However, Inshur haven’t gone as far as moving to a Pay-As-You-Drive model like the one Metromile have in Los Angeles. I asked David about the need for flexibility and how he saw the market developing for ride-share insurance. “Simpler is better”, he told me.
“We have found that the gig economy drivers want a simple annual/monthly policy that enables them to drive when they want, for whoever they want. We haven’t found much appetite for on-demand. When you think about it, it doesn’t make a lot of sense to keep turning the insurance on and off. It becomes too complicated when most drivers have multiple apps and are signed up to drive for everyone; Uber, Lyft, Juno, etc. They flip between the different platforms to the next ride, they don’t mind where it comes from. Any insurance product that was based on on-demand would need to be smart enough to flip seamlessly between the different ride-share platforms.”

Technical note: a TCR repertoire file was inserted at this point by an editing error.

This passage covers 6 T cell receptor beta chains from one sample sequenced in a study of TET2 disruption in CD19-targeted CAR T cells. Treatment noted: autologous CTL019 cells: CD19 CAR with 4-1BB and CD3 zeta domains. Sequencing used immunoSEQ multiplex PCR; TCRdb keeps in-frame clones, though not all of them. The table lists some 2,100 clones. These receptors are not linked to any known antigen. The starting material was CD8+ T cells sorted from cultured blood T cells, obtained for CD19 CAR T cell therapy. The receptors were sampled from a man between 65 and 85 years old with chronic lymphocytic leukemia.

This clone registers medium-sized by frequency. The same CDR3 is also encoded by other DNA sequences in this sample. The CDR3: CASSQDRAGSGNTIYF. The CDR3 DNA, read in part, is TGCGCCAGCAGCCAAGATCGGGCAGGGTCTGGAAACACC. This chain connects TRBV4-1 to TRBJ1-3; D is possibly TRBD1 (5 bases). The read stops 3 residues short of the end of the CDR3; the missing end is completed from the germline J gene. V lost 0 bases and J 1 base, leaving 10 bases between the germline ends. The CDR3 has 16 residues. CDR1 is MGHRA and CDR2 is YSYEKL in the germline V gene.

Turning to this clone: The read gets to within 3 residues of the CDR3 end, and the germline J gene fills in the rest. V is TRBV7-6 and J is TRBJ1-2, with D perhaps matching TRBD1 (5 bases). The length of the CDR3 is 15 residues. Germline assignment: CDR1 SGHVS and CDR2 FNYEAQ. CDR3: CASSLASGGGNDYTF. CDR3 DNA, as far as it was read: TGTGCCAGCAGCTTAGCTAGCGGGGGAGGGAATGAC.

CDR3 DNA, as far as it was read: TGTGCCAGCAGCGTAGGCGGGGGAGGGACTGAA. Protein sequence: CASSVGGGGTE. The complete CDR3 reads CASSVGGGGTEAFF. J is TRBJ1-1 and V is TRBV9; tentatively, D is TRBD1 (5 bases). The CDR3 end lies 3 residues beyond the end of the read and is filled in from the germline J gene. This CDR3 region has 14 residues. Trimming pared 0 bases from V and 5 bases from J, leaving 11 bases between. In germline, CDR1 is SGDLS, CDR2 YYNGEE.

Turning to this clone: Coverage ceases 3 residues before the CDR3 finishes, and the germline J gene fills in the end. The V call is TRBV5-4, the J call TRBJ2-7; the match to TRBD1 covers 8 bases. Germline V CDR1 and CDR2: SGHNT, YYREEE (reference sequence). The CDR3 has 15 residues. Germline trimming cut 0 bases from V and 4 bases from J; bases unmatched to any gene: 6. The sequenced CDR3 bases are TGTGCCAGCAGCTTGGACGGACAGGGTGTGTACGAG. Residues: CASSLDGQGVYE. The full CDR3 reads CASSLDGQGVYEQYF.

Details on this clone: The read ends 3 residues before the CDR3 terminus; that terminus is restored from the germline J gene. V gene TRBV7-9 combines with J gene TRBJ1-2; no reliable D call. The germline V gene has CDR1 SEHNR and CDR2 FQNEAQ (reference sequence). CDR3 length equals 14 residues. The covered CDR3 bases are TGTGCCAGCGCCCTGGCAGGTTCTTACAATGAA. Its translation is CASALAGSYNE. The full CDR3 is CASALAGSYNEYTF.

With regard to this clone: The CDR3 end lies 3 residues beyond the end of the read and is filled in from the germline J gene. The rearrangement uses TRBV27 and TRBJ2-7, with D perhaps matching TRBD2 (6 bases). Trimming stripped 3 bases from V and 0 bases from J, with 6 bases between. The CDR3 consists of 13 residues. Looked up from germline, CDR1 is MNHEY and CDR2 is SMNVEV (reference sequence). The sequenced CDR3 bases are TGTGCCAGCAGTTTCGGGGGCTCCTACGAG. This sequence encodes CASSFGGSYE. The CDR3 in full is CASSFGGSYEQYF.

I tend to agree with David, simpler is always better than complicated, unless it can be completely hidden inside a black box, which isn’t practically possible just yet.
I also agree with my friends at Oxbow who have named Inshur in their InsurTech Impact 25 for 2019. And to find out what others think of Inshur and their product for the gig economy, fast forward to about 15 mins into this podcast from the team at 11FS, or listen to this podcast from InsTech London Podcast (1:44).
The author, Rick Huckstep, is an InsurTech thought leader, advisor and speaker. He is the Chairman of The Digital Insurer.